Intitled, An Epislle to a Doktor of Divinity from a Nobleman at Hampton-Court, Aug. 28, 1733, and printed the November following for J. Roberts. Fol.

The following advertisement appeared in the Papers, 1733, respecting this Letter :

“ Whereas a great demand hath been made for an Answer to

a certain fcurrilous Epistle from a Nobleman to Dr. Sh-r-n; " this is to acquaint the Public, that it hath been hitherto hin“ dered by what seemed a denial of that Epistle by the Noble “ Lord, in the Daily Courant of Nov. 22., affirming that no such “ Epistle was written by him. But whereas that declaration hath “ since been undeclared by the Courant ; this is to certify, that to unless the said Noble Lord shall this next week, in a manner as “ public as the injury, deny the said Poem to be his, or contra“ dict the afperfions therein contained, there will with all speed be “ published, a moft proper reply to the same.

“ 1733."


And as by your choice of this weapon, your pen, you generously (and modestly too, no doubt) meant to put yourself upon a level with me; I will as soon believe that your Lordship would give a wound to a man unarmed, as that you would deny me the use of it in my own defence.

I presume you will allow me to take the same liberty in my answer to so candid, polite, and ingenious a Nobleman, which your Lordship took in yours, to so grave, religious, and respectable a clergymand: As you answered his Latin in English, permit me to answer your Verse in Proje. And though your Lordship’s reasons for not writing in Latin, might be stronger than mine for not writing in Verse, yet I may plead Two good ones, for this conduct :-the one that I want the talent of spinning a thousand lines in a Dayo, (which, I think, is as much Time as this subject deserves,) and the other, that I take your Lordship’s Verfe to be as much Profe as this letter. But no doubt it was your choice, in writing to a friend, to renounce all the pomp of Poetry, and give us this excellent model of the familiar.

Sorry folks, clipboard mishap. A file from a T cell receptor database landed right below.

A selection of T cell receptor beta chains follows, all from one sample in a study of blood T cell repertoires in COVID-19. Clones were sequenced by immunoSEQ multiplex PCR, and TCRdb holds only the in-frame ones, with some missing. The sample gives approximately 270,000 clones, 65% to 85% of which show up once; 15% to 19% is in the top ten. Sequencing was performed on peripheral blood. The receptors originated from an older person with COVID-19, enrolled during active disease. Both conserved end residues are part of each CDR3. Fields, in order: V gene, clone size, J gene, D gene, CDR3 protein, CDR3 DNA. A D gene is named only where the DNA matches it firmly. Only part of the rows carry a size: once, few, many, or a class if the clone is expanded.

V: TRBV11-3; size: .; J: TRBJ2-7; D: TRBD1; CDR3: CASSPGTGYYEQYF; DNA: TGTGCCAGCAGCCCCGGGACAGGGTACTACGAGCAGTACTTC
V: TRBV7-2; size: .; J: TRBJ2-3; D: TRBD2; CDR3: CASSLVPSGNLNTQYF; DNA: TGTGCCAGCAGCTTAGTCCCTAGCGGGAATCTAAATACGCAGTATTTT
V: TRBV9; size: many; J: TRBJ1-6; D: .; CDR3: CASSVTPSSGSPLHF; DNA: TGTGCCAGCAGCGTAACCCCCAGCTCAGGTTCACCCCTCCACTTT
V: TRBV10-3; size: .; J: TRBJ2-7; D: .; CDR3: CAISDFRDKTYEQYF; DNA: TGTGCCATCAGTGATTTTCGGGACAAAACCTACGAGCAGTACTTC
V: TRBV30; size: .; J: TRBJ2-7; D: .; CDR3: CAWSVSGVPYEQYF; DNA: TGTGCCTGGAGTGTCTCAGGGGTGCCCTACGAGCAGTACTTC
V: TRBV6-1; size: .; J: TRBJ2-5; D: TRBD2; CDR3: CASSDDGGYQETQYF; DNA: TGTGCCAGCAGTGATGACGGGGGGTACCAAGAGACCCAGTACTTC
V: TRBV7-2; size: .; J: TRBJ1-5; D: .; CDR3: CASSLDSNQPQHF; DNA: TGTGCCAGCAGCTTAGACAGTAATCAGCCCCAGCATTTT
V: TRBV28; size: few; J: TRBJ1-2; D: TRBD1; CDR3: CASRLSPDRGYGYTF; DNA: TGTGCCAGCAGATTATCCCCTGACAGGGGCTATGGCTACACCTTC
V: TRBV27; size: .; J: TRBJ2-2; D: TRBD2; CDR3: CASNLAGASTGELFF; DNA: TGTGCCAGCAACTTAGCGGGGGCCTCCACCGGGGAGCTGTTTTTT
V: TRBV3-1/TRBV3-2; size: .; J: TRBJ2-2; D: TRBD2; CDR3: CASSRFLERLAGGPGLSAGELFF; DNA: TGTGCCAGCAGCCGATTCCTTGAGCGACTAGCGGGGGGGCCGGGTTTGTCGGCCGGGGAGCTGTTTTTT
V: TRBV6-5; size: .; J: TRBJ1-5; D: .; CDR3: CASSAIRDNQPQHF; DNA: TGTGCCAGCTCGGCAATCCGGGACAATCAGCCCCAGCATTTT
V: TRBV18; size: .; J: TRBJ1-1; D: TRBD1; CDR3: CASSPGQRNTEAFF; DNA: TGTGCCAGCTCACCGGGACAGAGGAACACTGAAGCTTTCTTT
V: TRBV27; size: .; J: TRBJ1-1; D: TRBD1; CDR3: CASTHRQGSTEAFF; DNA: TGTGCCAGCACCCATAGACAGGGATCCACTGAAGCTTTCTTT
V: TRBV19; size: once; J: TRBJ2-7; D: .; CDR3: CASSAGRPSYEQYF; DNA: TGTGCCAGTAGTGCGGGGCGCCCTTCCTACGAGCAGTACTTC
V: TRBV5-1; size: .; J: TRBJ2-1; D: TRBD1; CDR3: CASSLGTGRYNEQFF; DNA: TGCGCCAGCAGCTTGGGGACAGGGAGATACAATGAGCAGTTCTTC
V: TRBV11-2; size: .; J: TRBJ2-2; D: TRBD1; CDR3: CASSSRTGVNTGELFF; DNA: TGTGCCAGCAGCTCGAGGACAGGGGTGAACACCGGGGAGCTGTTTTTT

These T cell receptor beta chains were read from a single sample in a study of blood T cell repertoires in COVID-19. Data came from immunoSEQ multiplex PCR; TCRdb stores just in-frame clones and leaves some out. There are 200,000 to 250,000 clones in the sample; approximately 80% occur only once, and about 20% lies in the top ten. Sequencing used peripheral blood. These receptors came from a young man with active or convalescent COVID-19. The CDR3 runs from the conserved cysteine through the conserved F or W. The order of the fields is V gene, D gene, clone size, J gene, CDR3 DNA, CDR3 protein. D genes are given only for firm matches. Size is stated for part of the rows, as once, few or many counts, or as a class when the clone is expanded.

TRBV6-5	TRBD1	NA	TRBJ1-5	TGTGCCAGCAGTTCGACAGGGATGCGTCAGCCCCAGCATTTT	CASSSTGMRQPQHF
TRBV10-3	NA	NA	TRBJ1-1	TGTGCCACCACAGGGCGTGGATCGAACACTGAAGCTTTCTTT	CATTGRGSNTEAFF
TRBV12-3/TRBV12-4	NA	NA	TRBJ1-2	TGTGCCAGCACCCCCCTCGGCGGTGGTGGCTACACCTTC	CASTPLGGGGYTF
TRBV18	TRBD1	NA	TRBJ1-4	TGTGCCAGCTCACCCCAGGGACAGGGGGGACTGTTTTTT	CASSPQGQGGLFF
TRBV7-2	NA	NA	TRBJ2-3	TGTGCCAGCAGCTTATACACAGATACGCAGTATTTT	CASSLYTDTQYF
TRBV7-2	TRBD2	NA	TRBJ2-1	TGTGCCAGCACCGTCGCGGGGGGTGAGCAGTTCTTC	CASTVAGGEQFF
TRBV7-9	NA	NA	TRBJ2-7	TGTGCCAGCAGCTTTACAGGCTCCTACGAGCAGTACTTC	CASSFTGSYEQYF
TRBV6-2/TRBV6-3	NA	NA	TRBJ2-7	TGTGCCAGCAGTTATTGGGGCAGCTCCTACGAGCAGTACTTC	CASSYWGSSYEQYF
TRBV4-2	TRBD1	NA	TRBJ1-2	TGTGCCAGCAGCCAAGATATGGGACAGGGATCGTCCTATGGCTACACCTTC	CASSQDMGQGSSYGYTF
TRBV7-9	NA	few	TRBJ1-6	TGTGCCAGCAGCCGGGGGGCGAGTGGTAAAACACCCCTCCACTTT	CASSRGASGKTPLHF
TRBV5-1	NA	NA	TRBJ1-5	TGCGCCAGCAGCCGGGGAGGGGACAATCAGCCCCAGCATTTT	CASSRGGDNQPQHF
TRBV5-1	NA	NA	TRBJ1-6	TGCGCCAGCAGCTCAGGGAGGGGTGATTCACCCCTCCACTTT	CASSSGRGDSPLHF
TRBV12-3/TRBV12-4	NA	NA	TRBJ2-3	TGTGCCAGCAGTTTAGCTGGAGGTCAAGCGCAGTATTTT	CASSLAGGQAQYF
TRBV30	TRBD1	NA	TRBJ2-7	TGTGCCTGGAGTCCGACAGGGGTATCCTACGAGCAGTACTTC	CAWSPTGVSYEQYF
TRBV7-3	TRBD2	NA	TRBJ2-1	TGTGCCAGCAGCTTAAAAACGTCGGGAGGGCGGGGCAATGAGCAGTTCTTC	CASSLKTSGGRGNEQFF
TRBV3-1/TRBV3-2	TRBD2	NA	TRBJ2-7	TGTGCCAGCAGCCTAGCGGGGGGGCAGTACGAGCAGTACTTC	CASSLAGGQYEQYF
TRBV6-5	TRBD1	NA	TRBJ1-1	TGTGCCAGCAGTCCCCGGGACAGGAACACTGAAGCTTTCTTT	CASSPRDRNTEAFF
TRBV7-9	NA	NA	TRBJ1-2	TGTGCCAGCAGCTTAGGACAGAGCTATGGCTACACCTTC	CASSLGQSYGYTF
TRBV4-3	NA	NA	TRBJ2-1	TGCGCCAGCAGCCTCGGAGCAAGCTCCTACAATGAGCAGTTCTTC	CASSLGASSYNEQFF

When I consider the great difference betwixt the rank your Lordship holds in the World, and the rank which your writings are like to hold in the learned world, I presume that distinction of style is but


4 Dr. S.

And Pope, with justice, of such lines may fay,
His Lord thip spins a thousand in a day.

Epift. p. 6.

necessary, which you will see observed through this letter. When I speak of you, my Lord, it will be with all the deference due to the inequality which Fortune has made between you and myself: but when I speak of your writings, my Lord, I must, I can do nothing but trifle.